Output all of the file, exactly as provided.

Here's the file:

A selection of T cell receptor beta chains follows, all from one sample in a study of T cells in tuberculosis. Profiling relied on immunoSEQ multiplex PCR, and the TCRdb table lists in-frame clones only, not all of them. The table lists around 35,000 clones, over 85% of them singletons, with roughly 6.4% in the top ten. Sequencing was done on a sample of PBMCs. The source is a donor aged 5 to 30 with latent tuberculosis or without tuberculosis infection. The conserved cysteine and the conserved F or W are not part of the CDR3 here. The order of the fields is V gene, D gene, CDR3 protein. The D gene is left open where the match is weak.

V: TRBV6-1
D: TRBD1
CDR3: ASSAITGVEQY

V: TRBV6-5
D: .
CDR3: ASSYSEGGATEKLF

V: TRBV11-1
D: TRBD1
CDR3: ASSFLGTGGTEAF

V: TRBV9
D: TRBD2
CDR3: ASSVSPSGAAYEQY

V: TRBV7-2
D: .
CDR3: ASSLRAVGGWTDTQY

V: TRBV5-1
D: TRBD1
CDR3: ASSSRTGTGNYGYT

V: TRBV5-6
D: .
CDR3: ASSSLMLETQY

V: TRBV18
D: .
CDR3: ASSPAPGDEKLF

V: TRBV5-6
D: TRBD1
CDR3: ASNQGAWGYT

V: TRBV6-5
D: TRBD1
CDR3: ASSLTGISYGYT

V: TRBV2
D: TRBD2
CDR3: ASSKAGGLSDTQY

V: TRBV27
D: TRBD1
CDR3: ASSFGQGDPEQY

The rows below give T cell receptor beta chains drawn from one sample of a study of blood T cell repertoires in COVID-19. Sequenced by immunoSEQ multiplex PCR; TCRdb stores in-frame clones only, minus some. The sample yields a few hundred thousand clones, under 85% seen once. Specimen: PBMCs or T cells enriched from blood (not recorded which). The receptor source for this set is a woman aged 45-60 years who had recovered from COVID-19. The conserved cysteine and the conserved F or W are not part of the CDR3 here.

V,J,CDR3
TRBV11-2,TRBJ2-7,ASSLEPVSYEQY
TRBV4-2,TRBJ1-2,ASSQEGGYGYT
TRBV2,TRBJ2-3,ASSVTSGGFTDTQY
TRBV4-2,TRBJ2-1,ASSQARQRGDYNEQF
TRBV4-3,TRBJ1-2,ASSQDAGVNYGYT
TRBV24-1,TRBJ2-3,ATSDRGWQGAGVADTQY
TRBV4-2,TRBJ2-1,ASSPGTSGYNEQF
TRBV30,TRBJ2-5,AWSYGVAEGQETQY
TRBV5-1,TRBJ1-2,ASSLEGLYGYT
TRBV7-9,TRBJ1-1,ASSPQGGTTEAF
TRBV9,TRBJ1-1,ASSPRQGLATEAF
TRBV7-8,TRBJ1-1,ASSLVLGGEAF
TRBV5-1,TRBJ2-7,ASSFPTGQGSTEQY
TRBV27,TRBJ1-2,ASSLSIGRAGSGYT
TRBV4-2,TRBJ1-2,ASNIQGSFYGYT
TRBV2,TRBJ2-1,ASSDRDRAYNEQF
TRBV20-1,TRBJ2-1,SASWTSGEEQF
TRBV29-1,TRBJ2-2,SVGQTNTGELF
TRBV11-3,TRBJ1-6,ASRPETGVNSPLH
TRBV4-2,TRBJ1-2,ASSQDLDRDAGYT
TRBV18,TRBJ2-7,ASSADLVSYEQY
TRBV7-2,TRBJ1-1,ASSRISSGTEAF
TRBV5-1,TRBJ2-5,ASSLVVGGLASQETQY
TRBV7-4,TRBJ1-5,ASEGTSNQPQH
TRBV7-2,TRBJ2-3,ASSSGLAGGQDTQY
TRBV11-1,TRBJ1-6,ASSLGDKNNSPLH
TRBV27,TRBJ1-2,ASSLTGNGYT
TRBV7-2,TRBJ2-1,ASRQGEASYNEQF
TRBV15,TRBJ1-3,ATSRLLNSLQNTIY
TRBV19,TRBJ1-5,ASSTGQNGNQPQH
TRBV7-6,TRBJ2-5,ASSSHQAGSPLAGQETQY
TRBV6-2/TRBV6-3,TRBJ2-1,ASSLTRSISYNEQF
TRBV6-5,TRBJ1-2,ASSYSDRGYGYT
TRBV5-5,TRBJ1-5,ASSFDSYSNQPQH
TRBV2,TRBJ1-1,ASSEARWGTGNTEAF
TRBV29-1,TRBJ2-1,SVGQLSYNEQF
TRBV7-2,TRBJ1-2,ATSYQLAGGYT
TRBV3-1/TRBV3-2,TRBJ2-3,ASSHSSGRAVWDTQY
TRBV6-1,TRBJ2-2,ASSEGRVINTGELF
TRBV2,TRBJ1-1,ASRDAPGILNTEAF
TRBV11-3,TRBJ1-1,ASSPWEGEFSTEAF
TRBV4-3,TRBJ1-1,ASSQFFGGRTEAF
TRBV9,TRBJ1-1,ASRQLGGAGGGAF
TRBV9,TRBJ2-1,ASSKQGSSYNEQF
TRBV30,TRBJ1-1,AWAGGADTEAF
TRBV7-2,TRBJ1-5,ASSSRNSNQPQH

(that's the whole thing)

A selection of T cell receptor beta chains follows, all from one sample in a study of T cells in tuberculosis. Profiling relied on immunoSEQ multiplex PCR, and the TCRdb table lists in-frame clones only, not all of them. The table lists around 35,000 clones, over 85% of them singletons, with roughly 6.4% in the top ten. Sequencing was done on a sample of PBMCs. The source is a donor aged 5 to 30 with latent tuberculosis or without tuberculosis infection. The conserved cysteine and the conserved F or W are not part of the CDR3 here. The order of the fields is V gene, D gene, CDR3 protein. The D gene is left open where the match is weak.

V: TRBV6-1
D: TRBD1
CDR3: ASSAITGVEQY

V: TRBV6-5
D: .
CDR3: ASSYSEGGATEKLF

V: TRBV11-1
D: TRBD1
CDR3: ASSFLGTGGTEAF

V: TRBV9
D: TRBD2
CDR3: ASSVSPSGAAYEQY

V: TRBV7-2
D: .
CDR3: ASSLRAVGGWTDTQY

V: TRBV5-1
D: TRBD1
CDR3: ASSSRTGTGNYGYT

V: TRBV5-6
D: .
CDR3: ASSSLMLETQY

V: TRBV18
D: .
CDR3: ASSPAPGDEKLF

V: TRBV5-6
D: TRBD1
CDR3: ASNQGAWGYT

V: TRBV6-5
D: TRBD1
CDR3: ASSLTGISYGYT

V: TRBV2
D: TRBD2
CDR3: ASSKAGGLSDTQY

V: TRBV27
D: TRBD1
CDR3: ASSFGQGDPEQY

The rows below give T cell receptor beta chains drawn from one sample of a study of blood T cell repertoires in COVID-19. Sequenced by immunoSEQ multiplex PCR; TCRdb stores in-frame clones only, minus some. The sample yields a few hundred thousand clones, under 85% seen once. Specimen: PBMCs or T cells enriched from blood (not recorded which). The receptor source for this set is a woman aged 45-60 years who had recovered from COVID-19. The conserved cysteine and the conserved F or W are not part of the CDR3 here.

V,J,CDR3
TRBV11-2,TRBJ2-7,ASSLEPVSYEQY
TRBV4-2,TRBJ1-2,ASSQEGGYGYT
TRBV2,TRBJ2-3,ASSVTSGGFTDTQY
TRBV4-2,TRBJ2-1,ASSQARQRGDYNEQF
TRBV4-3,TRBJ1-2,ASSQDAGVNYGYT
TRBV24-1,TRBJ2-3,ATSDRGWQGAGVADTQY
TRBV4-2,TRBJ2-1,ASSPGTSGYNEQF
TRBV30,TRBJ2-5,AWSYGVAEGQETQY
TRBV5-1,TRBJ1-2,ASSLEGLYGYT
TRBV7-9,TRBJ1-1,ASSPQGGTTEAF
TRBV9,TRBJ1-1,ASSPRQGLATEAF
TRBV7-8,TRBJ1-1,ASSLVLGGEAF
TRBV5-1,TRBJ2-7,ASSFPTGQGSTEQY
TRBV27,TRBJ1-2,ASSLSIGRAGSGYT
TRBV4-2,TRBJ1-2,ASNIQGSFYGYT
TRBV2,TRBJ2-1,ASSDRDRAYNEQF
TRBV20-1,TRBJ2-1,SASWTSGEEQF
TRBV29-1,TRBJ2-2,SVGQTNTGELF
TRBV11-3,TRBJ1-6,ASRPETGVNSPLH
TRBV4-2,TRBJ1-2,ASSQDLDRDAGYT
TRBV18,TRBJ2-7,ASSADLVSYEQY
TRBV7-2,TRBJ1-1,ASSRISSGTEAF
TRBV5-1,TRBJ2-5,ASSLVVGGLASQETQY
TRBV7-4,TRBJ1-5,ASEGTSNQPQH
TRBV7-2,TRBJ2-3,ASSSGLAGGQDTQY
TRBV11-1,TRBJ1-6,ASSLGDKNNSPLH
TRBV27,TRBJ1-2,ASSLTGNGYT
TRBV7-2,TRBJ2-1,ASRQGEASYNEQF
TRBV15,TRBJ1-3,ATSRLLNSLQNTIY
TRBV19,TRBJ1-5,ASSTGQNGNQPQH
TRBV7-6,TRBJ2-5,ASSSHQAGSPLAGQETQY
TRBV6-2/TRBV6-3,TRBJ2-1,ASSLTRSISYNEQF
TRBV6-5,TRBJ1-2,ASSYSDRGYGYT
TRBV5-5,TRBJ1-5,ASSFDSYSNQPQH
TRBV2,TRBJ1-1,ASSEARWGTGNTEAF
TRBV29-1,TRBJ2-1,SVGQLSYNEQF
TRBV7-2,TRBJ1-2,ATSYQLAGGYT
TRBV3-1/TRBV3-2,TRBJ2-3,ASSHSSGRAVWDTQY
TRBV6-1,TRBJ2-2,ASSEGRVINTGELF
TRBV2,TRBJ1-1,ASRDAPGILNTEAF
TRBV11-3,TRBJ1-1,ASSPWEGEFSTEAF
TRBV4-3,TRBJ1-1,ASSQFFGGRTEAF
TRBV9,TRBJ1-1,ASRQLGGAGGGAF
TRBV9,TRBJ2-1,ASSKQGSSYNEQF
TRBV30,TRBJ1-1,AWAGGADTEAF
TRBV7-2,TRBJ1-5,ASSSRNSNQPQH